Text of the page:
Well, it is kind of a big deal. Since 1876, there have been 896 different pitchers take the mound for our Redlegs, from Eppa Rixey (2890.2 innings pitched) to Bill Powell, who threw 1/3 of an inning in 1913, giving up two hits, two walks, and two runs to put an end to his Reds — and major league — career. There have been 588 pitchers to start at least one game; Eppa Rixey (357) tops that list.
So think about that: almost 900 pitchers, nearly 600 starters wearing a Reds uniform…and Leake made more starts than 95% of them. It’s really hard to believe, since it seems like just yesterday that Leake was making his debut. Was he a Cy Young winner? No. Was he an All-Star? No, but he was good enough for long enough to be one of the cogs in a pretty good Reds pitching rotation for longer than most.
Over parts of six seasons with the Reds, Leake compiled a 62-47 record, with a 3.87 ERA and a 100 ERA+. So he was a roughly league-average pitcher for that span. That ain’t nuthin’, as they say, especially for a pitcher who is just now hitting his prime. Heck, there is plenty of value in an average major league pitcher, so that’s not a criticism at all.
Leake only ranks 42nd in all-time WAR for pitchers who were primarily starters for the Reds (55th among all pitchers, behind Elmer Dessens, Pete Harnisch, and Mat Latos). His total of 701 strikeouts is the 22nd-highest total in Reds history, and Leake is 31st in pitcher wins. He’s 35th in innings pitched.
As Marty Brennaman would probably tell you, that’s not elite production. But he’s been pretty darn good for longer than the vast majority of pitchers who have ever pitched for this club.
Leake’s time with the Reds coincides almost precisely with the biggest run of success that the Reds have experienced in the last two decades. Since making that debut in 2010, Leake has been an important member of two division champion teams, and another team that qualified for the playoffs via the wild card. The Reds won at least 90 games in three of his five full seasons. Leake was a big part of that.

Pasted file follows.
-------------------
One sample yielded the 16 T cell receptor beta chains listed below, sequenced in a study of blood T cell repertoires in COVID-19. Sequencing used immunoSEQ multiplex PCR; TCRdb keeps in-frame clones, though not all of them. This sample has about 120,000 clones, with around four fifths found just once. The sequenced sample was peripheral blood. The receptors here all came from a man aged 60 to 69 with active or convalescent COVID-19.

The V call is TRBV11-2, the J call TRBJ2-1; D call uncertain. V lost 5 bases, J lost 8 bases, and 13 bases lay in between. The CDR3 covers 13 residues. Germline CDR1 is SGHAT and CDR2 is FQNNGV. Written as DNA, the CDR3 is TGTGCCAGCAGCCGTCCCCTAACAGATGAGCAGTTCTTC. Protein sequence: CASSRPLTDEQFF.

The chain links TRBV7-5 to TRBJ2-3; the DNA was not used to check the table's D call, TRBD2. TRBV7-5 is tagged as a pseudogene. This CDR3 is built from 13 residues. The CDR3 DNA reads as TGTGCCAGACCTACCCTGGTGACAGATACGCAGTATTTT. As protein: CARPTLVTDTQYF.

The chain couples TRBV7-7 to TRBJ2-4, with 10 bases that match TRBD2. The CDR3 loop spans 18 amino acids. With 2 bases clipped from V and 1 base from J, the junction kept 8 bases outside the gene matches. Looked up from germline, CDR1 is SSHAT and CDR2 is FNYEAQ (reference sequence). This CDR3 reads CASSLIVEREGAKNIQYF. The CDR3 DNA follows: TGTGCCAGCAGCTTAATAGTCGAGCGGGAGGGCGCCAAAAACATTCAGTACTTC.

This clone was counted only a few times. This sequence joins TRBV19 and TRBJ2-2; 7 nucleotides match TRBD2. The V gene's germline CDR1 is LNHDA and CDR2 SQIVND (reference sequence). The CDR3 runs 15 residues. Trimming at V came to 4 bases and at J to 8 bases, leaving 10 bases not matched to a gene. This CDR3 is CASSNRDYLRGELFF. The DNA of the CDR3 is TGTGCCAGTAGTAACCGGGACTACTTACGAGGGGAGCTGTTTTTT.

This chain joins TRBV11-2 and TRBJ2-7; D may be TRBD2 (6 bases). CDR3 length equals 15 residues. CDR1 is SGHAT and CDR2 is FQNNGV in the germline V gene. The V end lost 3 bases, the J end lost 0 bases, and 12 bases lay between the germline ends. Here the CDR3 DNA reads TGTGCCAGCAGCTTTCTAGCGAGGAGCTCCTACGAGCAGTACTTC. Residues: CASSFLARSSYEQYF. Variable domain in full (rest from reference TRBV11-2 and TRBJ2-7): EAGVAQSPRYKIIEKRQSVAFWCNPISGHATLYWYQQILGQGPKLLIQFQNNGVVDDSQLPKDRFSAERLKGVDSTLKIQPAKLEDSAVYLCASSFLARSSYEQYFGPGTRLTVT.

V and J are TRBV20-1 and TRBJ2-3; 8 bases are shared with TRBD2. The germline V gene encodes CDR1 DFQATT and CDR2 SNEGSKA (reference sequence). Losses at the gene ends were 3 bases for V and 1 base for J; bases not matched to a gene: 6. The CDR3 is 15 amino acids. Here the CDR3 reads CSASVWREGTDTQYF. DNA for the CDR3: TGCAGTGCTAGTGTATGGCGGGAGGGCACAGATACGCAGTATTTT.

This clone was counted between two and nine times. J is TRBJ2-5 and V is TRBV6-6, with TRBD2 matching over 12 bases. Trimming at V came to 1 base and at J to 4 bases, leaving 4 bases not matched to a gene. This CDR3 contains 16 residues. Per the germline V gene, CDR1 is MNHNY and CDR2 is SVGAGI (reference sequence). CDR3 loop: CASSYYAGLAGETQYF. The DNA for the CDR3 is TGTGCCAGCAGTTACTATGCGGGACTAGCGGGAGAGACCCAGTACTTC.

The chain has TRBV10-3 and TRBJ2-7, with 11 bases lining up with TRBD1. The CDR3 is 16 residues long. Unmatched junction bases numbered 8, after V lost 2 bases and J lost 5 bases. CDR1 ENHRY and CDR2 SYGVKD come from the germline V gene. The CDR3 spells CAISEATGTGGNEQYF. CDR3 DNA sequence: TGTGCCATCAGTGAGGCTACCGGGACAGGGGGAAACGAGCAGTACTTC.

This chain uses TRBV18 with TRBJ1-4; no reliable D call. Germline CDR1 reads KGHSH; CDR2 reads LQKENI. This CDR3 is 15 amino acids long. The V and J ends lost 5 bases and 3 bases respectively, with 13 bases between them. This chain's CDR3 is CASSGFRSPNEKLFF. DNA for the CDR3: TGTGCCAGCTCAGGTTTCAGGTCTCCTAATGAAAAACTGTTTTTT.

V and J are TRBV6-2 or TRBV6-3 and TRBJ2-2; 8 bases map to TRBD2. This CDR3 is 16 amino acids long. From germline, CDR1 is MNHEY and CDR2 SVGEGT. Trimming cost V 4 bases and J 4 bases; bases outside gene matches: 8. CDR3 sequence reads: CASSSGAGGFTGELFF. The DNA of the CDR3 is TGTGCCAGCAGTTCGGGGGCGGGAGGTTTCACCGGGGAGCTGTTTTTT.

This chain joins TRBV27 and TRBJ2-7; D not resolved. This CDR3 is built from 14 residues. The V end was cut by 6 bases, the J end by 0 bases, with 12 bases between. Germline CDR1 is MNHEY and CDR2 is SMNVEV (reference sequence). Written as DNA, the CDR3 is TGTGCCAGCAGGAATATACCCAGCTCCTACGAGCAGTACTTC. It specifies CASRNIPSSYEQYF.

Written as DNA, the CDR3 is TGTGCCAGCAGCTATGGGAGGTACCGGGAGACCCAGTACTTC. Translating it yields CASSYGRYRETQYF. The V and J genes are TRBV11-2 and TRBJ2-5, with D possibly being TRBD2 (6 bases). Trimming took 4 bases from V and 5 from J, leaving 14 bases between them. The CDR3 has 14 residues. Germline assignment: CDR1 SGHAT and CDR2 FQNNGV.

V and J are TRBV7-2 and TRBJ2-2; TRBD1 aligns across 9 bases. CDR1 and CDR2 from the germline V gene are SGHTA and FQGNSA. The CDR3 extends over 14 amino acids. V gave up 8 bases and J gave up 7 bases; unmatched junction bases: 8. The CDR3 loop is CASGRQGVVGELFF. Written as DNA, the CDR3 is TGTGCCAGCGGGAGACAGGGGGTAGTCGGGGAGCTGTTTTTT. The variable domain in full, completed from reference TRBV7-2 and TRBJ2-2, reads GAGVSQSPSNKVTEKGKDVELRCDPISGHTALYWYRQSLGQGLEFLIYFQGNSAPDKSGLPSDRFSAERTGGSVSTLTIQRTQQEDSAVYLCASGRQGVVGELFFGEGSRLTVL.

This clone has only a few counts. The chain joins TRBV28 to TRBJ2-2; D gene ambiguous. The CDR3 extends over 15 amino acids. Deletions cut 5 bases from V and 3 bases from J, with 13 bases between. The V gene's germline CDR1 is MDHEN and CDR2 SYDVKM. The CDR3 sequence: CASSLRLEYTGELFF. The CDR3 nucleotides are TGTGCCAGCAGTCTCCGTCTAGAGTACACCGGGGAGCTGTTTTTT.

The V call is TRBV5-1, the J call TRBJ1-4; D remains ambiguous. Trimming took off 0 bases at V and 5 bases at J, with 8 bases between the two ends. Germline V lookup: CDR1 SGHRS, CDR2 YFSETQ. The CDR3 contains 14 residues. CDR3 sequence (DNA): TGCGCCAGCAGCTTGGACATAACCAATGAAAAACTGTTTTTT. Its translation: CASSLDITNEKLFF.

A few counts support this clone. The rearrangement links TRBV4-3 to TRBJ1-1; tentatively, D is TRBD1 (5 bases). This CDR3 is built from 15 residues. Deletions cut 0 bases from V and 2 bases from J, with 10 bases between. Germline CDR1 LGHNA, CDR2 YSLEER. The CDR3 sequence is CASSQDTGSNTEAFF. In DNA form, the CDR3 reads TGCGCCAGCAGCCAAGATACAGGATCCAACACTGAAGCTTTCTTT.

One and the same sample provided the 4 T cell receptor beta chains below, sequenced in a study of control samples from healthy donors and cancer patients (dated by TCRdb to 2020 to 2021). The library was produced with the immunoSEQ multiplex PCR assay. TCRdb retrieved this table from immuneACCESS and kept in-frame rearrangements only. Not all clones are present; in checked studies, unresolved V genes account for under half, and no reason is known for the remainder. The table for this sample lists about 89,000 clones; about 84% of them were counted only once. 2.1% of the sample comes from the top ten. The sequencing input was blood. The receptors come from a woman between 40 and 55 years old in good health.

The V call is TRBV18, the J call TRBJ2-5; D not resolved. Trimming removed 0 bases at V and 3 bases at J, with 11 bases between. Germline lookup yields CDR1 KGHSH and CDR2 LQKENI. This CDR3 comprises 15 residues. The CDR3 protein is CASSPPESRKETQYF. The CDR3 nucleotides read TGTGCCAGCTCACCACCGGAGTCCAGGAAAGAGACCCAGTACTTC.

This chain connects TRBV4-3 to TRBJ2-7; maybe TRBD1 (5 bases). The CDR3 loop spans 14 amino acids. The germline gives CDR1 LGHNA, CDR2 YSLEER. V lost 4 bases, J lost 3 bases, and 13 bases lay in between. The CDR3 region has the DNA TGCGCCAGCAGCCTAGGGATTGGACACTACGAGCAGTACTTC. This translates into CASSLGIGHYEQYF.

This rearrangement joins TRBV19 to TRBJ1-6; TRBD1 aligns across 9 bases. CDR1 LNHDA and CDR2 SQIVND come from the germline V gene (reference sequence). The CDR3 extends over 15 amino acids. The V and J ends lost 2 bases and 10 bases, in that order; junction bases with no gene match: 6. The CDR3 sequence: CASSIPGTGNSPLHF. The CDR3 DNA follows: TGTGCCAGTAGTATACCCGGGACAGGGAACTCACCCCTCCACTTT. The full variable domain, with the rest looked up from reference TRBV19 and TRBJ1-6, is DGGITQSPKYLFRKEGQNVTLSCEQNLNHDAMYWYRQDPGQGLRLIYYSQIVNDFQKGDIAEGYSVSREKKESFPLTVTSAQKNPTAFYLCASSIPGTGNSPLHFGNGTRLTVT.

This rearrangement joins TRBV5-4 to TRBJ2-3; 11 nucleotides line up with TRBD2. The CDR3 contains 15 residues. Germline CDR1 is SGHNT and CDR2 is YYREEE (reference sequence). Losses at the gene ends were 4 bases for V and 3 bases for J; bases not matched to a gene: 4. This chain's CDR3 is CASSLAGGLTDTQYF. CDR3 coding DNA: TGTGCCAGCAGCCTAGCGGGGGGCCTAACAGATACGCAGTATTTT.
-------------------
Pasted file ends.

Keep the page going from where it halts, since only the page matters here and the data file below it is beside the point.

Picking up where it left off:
At times, it seemed like Leake was celebrated for the production from his bat as much as his pitching. It’s true, Leake was a pretty good hitter, especially early in his career. In the Reds’ division-title winning season of 2010, Leake hit .333/.407/.354, for an OPS+ of 107. No wonder some were begging for manager Dusty Baker to put Leake in left field on occasion.
Two years later, when the Reds won the division again, Leake posted a slash line of .295/.306/.443 with two homers. His numbers have taken a dip over the last couple of seasons, but Leake’s career stats are .219/.243/.314 with 5 homers and 20 RBI over 394 plate appearances. That’s not just good for a pitcher, I think we’d all like to see Billy Hamilton posting numbers like that.*
*I kid, I kid.
A couple of days ago, Leake pitched his final game as a member of the Cincinnati Reds. I choose to remember him as he was on that day, which is to say: dominant.
Leake pitched eight brilliant shutout innings in a win over the Cardinals, for his fourth straight win. As I said at the time, we’re going to miss this guy when he’s gone.
And we will. He wasn’t the greatest pitcher, but he was a good one and he took the mound every fifth day, giving the Reds everything he had. I hate that we won’t get to see Leake pitch for the Reds as a 27, 28, 29-year old. There are signs that he’s coming into his own, and he could be a good little pitcher for the next few years. It would have been fun watching him climb up those Reds career charts that we looked at a moment ago.
Alas, the Reds felt like they had to trade him, and I think I probably agree that it was the right thing to do. Very soon, Leake was going to cost more, relative to his value, than a rebuilding club wanted to spend, and Cincinnati got a pretty good return on that trade with the Giants, in my opinion.
That doesn’t mean I have to like it. I am a fan of Mike Leake, and I never like to see guys like him head off into the sunset, on their way to pitch for another team. I won’t like seeing him pitch against the Reds for the next ten years. Leake is a homegrown Red, and it’s never easy to turn those guys loose.
But here we are. Leake will likely pitch well in San Francisco; he seems tailor-made for that ballpark. He’ll get a nice contract to pitch somewhere next year, and he deserves it. I’ll be rooting for him all the way.
Perhaps, in fifteen years or so, we’ll be here debating whether Mike Leake deserves induction into the Reds Hall of Fame. It’s a close call, and I don’t know where I’d come down on that question. But I know that I will always remember Leake’s time with the Reds very fondly; he was a good pitcher and a big contributor on some Reds teams that gave me lots of fun memories.
I hope you’ll remember him in the same way. Godspeed, Mike Leake. Good luck out there on the west coast, and beyond.